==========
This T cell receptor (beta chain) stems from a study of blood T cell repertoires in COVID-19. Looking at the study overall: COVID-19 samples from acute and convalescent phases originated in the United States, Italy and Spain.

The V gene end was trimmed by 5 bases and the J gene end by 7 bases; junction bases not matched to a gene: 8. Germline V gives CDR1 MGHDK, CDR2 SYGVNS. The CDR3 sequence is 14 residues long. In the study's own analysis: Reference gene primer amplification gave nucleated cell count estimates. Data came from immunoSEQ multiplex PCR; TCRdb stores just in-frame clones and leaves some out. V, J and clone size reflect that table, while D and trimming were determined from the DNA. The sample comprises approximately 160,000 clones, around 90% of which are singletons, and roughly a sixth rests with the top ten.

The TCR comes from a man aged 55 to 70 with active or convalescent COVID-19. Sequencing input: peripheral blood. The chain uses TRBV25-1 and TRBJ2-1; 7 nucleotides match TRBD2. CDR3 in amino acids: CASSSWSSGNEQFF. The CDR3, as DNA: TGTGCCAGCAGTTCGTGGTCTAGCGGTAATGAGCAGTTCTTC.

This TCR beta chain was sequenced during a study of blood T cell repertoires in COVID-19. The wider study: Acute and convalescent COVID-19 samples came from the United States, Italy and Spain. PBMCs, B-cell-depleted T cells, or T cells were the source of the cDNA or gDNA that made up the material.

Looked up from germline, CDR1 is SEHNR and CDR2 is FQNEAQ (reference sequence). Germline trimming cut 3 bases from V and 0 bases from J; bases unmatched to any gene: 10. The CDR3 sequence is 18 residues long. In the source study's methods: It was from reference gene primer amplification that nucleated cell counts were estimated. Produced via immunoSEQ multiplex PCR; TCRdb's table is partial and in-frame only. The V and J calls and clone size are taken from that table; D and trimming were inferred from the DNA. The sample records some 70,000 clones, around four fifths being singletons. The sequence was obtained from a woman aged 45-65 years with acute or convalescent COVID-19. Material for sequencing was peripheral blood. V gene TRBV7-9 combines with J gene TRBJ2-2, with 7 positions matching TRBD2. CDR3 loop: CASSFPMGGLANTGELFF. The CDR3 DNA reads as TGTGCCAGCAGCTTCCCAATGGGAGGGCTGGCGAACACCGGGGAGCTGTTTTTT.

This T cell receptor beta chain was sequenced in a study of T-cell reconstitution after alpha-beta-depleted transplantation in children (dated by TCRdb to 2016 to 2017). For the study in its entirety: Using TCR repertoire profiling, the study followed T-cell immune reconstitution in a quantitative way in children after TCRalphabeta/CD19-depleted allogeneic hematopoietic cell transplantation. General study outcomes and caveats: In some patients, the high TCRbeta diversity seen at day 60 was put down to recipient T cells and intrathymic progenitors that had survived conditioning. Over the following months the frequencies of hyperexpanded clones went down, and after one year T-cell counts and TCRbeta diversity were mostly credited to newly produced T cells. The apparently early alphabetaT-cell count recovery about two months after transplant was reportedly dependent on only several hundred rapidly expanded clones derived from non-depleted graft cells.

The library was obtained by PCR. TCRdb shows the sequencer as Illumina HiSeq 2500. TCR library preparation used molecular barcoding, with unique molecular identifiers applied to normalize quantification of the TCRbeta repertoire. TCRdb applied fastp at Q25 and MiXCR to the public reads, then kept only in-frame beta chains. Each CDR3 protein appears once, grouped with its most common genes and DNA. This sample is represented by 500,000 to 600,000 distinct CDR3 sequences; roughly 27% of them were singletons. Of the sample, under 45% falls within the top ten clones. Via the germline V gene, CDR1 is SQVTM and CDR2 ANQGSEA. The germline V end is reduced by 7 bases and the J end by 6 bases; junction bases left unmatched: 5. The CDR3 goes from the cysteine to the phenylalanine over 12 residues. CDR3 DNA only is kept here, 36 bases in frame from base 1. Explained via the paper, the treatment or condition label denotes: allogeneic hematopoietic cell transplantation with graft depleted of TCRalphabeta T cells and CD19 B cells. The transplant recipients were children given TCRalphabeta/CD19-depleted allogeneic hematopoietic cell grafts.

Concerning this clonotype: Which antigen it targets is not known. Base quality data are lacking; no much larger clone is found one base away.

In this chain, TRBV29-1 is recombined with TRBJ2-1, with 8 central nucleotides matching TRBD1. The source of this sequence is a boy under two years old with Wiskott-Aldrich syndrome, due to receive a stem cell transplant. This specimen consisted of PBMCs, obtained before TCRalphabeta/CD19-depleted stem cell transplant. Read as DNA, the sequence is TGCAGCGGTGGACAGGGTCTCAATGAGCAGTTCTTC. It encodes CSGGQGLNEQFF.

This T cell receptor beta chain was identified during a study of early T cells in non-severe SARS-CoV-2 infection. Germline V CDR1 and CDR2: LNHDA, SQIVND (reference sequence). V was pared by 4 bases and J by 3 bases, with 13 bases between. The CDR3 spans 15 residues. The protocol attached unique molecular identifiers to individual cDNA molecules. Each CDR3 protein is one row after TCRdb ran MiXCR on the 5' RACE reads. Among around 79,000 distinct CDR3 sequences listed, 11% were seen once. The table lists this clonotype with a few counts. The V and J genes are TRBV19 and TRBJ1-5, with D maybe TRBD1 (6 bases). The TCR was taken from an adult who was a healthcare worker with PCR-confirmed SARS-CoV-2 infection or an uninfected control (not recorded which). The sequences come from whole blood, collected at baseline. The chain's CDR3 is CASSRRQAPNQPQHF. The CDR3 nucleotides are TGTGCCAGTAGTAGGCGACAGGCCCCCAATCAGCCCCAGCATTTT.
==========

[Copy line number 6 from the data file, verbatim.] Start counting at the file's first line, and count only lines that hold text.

This T cell receptor beta chain was sequenced in a study of T-cell reconstitution after alpha-beta-depleted transplantation in children (dated by TCRdb to 2016 to 2017). For the study in its entirety: Using TCR repertoire profiling, the study followed T-cell immune reconstitution in a quantitative way in children after TCRalphabeta/CD19-depleted allogeneic hematopoietic cell transplantation. General study outcomes and caveats: In some patients, the high TCRbeta diversity seen at day 60 was put down to recipient T cells and intrathymic progenitors that had survived conditioning. Over the following months the frequencies of hyperexpanded clones went down, and after one year T-cell counts and TCRbeta diversity were mostly credited to newly produced T cells. The apparently early alphabetaT-cell count recovery about two months after transplant was reportedly dependent on only several hundred rapidly expanded clones derived from non-depleted graft cells.